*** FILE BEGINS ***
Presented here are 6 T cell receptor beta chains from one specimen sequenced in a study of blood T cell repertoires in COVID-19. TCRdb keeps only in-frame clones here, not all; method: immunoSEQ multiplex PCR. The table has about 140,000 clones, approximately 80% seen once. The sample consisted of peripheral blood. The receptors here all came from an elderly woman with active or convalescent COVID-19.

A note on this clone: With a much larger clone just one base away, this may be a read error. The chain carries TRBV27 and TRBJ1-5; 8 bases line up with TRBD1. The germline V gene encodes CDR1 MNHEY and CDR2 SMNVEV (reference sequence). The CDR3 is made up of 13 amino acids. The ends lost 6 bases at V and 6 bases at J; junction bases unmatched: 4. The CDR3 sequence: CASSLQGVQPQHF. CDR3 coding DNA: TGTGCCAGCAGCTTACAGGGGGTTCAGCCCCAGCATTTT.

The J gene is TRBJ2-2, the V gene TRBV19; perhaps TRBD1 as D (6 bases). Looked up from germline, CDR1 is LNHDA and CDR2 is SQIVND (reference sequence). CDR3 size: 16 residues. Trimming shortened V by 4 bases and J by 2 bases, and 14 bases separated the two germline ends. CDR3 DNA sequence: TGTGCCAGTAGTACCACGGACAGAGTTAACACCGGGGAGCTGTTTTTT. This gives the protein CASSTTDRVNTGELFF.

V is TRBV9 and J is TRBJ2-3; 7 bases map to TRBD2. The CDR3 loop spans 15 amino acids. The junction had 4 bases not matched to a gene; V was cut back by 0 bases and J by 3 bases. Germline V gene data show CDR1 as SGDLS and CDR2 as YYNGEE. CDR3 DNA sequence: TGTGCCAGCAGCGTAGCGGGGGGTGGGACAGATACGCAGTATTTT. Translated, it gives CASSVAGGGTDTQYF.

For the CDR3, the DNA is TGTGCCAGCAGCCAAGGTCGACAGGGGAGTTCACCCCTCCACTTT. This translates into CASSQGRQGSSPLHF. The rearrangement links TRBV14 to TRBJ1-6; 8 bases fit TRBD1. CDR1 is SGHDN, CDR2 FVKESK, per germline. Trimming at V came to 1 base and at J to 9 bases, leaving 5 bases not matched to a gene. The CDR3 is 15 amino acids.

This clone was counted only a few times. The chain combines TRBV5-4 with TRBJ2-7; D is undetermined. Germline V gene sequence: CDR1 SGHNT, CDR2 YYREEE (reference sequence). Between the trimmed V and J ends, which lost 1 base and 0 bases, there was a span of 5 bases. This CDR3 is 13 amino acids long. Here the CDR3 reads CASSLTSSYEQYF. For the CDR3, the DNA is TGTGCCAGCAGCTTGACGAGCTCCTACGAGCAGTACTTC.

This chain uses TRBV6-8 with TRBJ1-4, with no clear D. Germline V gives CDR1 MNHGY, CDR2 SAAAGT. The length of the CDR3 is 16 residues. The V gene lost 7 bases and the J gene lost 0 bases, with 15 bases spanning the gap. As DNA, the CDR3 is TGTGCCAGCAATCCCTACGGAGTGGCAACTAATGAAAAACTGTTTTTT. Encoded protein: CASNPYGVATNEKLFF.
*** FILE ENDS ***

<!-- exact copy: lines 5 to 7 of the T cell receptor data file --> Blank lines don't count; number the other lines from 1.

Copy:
For the CDR3, the DNA is TGTGCCAGCAGCCAAGGTCGACAGGGGAGTTCACCCCTCCACTTT. This translates into CASSQGRQGSSPLHF. The rearrangement links TRBV14 to TRBJ1-6; 8 bases fit TRBD1. CDR1 is SGHDN, CDR2 FVKESK, per germline. Trimming at V came to 1 base and at J to 9 bases, leaving 5 bases not matched to a gene. The CDR3 is 15 amino acids.

This clone was counted only a few times. The chain combines TRBV5-4 with TRBJ2-7; D is undetermined. Germline V gene sequence: CDR1 SGHNT, CDR2 YYREEE (reference sequence). Between the trimmed V and J ends, which lost 1 base and 0 bases, there was a span of 5 bases. This CDR3 is 13 amino acids long. Here the CDR3 reads CASSLTSSYEQYF. For the CDR3, the DNA is TGTGCCAGCAGCTTGACGAGCTCCTACGAGCAGTACTTC.

This chain uses TRBV6-8 with TRBJ1-4, with no clear D. Germline V gives CDR1 MNHGY, CDR2 SAAAGT. The length of the CDR3 is 16 residues. The V gene lost 7 bases and the J gene lost 0 bases, with 15 bases spanning the gap. As DNA, the CDR3 is TGTGCCAGCAATCCCTACGGAGTGGCAACTAATGAAAAACTGTTTTTT. Encoded protein: CASNPYGVATNEKLFF.